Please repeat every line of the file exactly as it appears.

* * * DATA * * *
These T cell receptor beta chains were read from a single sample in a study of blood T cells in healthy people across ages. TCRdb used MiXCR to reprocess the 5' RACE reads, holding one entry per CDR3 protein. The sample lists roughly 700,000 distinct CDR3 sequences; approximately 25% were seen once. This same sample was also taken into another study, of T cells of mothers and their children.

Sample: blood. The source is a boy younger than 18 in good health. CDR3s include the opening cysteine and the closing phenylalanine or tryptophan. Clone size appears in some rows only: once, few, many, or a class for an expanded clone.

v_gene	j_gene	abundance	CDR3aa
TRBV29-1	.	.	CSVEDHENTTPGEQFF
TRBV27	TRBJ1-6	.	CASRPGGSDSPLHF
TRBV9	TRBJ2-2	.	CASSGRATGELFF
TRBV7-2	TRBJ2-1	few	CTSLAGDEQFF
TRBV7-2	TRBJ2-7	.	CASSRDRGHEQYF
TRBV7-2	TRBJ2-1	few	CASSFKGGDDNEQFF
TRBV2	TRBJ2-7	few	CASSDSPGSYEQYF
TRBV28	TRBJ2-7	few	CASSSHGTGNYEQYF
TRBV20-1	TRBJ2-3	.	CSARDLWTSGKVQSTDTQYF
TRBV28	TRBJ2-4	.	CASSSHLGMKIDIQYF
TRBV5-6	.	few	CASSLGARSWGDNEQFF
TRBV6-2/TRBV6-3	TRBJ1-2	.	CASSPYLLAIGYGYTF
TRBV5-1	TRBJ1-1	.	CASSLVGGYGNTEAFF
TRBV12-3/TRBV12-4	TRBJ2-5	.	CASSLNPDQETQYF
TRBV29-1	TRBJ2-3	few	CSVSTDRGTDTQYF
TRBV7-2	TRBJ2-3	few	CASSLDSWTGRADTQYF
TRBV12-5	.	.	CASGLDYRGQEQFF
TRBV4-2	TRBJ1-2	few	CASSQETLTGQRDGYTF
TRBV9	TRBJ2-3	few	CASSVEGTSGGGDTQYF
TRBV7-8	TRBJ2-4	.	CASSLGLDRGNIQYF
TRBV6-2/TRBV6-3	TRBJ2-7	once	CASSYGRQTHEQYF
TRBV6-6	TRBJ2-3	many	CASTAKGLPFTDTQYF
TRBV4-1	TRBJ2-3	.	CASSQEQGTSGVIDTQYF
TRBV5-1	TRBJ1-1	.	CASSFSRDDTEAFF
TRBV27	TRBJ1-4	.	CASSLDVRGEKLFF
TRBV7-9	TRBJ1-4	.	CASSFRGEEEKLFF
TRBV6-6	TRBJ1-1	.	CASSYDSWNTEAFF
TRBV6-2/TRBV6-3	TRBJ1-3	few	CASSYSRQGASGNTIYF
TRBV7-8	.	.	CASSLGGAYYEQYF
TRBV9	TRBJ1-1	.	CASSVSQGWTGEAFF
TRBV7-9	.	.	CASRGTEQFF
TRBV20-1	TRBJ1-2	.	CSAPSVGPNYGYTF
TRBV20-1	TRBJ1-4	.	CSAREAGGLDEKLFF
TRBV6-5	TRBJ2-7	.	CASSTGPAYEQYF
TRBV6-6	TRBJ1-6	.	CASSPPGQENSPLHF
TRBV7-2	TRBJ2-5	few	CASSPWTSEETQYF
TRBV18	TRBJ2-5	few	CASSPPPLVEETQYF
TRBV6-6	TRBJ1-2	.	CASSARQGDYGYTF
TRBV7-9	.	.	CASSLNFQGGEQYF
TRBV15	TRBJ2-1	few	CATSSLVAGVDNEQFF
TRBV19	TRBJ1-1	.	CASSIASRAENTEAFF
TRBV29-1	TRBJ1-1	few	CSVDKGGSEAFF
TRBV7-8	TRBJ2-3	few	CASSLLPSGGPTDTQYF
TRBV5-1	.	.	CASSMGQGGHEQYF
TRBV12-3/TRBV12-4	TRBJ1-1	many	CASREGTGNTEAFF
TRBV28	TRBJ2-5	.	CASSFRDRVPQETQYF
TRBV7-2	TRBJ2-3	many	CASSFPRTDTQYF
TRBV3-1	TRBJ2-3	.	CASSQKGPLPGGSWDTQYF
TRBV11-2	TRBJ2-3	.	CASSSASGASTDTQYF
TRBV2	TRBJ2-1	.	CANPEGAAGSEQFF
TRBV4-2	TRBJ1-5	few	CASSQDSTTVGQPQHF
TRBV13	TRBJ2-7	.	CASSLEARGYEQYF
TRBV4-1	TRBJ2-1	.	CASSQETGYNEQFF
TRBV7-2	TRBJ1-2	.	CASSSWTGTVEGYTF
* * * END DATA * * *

These T cell receptor beta chains were read from a single sample in a study of blood T cells in healthy people across ages. TCRdb used MiXCR to reprocess the 5' RACE reads, holding one entry per CDR3 protein. The sample lists roughly 700,000 distinct CDR3 sequences; approximately 25% were seen once. This same sample was also taken into another study, of T cells of mothers and their children.

Sample: blood. The source is a boy younger than 18 in good health. CDR3s include the opening cysteine and the closing phenylalanine or tryptophan. Clone size appears in some rows only: once, few, many, or a class for an expanded clone.

v_gene	j_gene	abundance	CDR3aa
TRBV29-1	.	.	CSVEDHENTTPGEQFF
TRBV27	TRBJ1-6	.	CASRPGGSDSPLHF
TRBV9	TRBJ2-2	.	CASSGRATGELFF
TRBV7-2	TRBJ2-1	few	CTSLAGDEQFF
TRBV7-2	TRBJ2-7	.	CASSRDRGHEQYF
TRBV7-2	TRBJ2-1	few	CASSFKGGDDNEQFF
TRBV2	TRBJ2-7	few	CASSDSPGSYEQYF
TRBV28	TRBJ2-7	few	CASSSHGTGNYEQYF
TRBV20-1	TRBJ2-3	.	CSARDLWTSGKVQSTDTQYF
TRBV28	TRBJ2-4	.	CASSSHLGMKIDIQYF
TRBV5-6	.	few	CASSLGARSWGDNEQFF
TRBV6-2/TRBV6-3	TRBJ1-2	.	CASSPYLLAIGYGYTF
TRBV5-1	TRBJ1-1	.	CASSLVGGYGNTEAFF
TRBV12-3/TRBV12-4	TRBJ2-5	.	CASSLNPDQETQYF
TRBV29-1	TRBJ2-3	few	CSVSTDRGTDTQYF
TRBV7-2	TRBJ2-3	few	CASSLDSWTGRADTQYF
TRBV12-5	.	.	CASGLDYRGQEQFF
TRBV4-2	TRBJ1-2	few	CASSQETLTGQRDGYTF
TRBV9	TRBJ2-3	few	CASSVEGTSGGGDTQYF
TRBV7-8	TRBJ2-4	.	CASSLGLDRGNIQYF
TRBV6-2/TRBV6-3	TRBJ2-7	once	CASSYGRQTHEQYF
TRBV6-6	TRBJ2-3	many	CASTAKGLPFTDTQYF
TRBV4-1	TRBJ2-3	.	CASSQEQGTSGVIDTQYF
TRBV5-1	TRBJ1-1	.	CASSFSRDDTEAFF
TRBV27	TRBJ1-4	.	CASSLDVRGEKLFF
TRBV7-9	TRBJ1-4	.	CASSFRGEEEKLFF
TRBV6-6	TRBJ1-1	.	CASSYDSWNTEAFF
TRBV6-2/TRBV6-3	TRBJ1-3	few	CASSYSRQGASGNTIYF
TRBV7-8	.	.	CASSLGGAYYEQYF
TRBV9	TRBJ1-1	.	CASSVSQGWTGEAFF
TRBV7-9	.	.	CASRGTEQFF
TRBV20-1	TRBJ1-2	.	CSAPSVGPNYGYTF
TRBV20-1	TRBJ1-4	.	CSAREAGGLDEKLFF
TRBV6-5	TRBJ2-7	.	CASSTGPAYEQYF
TRBV6-6	TRBJ1-6	.	CASSPPGQENSPLHF
TRBV7-2	TRBJ2-5	few	CASSPWTSEETQYF
TRBV18	TRBJ2-5	few	CASSPPPLVEETQYF
TRBV6-6	TRBJ1-2	.	CASSARQGDYGYTF
TRBV7-9	.	.	CASSLNFQGGEQYF
TRBV15	TRBJ2-1	few	CATSSLVAGVDNEQFF
TRBV19	TRBJ1-1	.	CASSIASRAENTEAFF
TRBV29-1	TRBJ1-1	few	CSVDKGGSEAFF
TRBV7-8	TRBJ2-3	few	CASSLLPSGGPTDTQYF
TRBV5-1	.	.	CASSMGQGGHEQYF
TRBV12-3/TRBV12-4	TRBJ1-1	many	CASREGTGNTEAFF
TRBV28	TRBJ2-5	.	CASSFRDRVPQETQYF
TRBV7-2	TRBJ2-3	many	CASSFPRTDTQYF
TRBV3-1	TRBJ2-3	.	CASSQKGPLPGGSWDTQYF
TRBV11-2	TRBJ2-3	.	CASSSASGASTDTQYF
TRBV2	TRBJ2-1	.	CANPEGAAGSEQFF
TRBV4-2	TRBJ1-5	few	CASSQDSTTVGQPQHF
TRBV13	TRBJ2-7	.	CASSLEARGYEQYF
TRBV4-1	TRBJ2-1	.	CASSQETGYNEQFF
TRBV7-2	TRBJ1-2	.	CASSSWTGTVEGYTF